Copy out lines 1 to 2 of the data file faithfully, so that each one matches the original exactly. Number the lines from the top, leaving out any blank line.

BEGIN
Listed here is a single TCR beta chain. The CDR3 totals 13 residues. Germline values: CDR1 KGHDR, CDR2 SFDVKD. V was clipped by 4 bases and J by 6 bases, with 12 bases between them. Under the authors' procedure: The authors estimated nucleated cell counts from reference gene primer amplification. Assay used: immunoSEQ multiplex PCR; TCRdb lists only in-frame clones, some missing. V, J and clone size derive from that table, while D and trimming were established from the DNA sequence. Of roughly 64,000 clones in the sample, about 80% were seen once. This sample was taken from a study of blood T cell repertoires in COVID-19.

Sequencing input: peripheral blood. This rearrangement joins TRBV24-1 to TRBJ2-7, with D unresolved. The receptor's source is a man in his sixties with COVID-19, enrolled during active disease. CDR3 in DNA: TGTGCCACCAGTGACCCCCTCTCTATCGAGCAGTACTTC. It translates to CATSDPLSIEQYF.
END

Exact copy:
Listed here is a single TCR beta chain. The CDR3 totals 13 residues. Germline values: CDR1 KGHDR, CDR2 SFDVKD. V was clipped by 4 bases and J by 6 bases, with 12 bases between them. Under the authors' procedure: The authors estimated nucleated cell counts from reference gene primer amplification. Assay used: immunoSEQ multiplex PCR; TCRdb lists only in-frame clones, some missing. V, J and clone size derive from that table, while D and trimming were established from the DNA sequence. Of roughly 64,000 clones in the sample, about 80% were seen once. This sample was taken from a study of blood T cell repertoires in COVID-19.

Sequencing input: peripheral blood. This rearrangement joins TRBV24-1 to TRBJ2-7, with D unresolved. The receptor's source is a man in his sixties with COVID-19, enrolled during active disease. CDR3 in DNA: TGTGCCACCAGTGACCCCCTCTCTATCGAGCAGTACTTC. It translates to CATSDPLSIEQYF.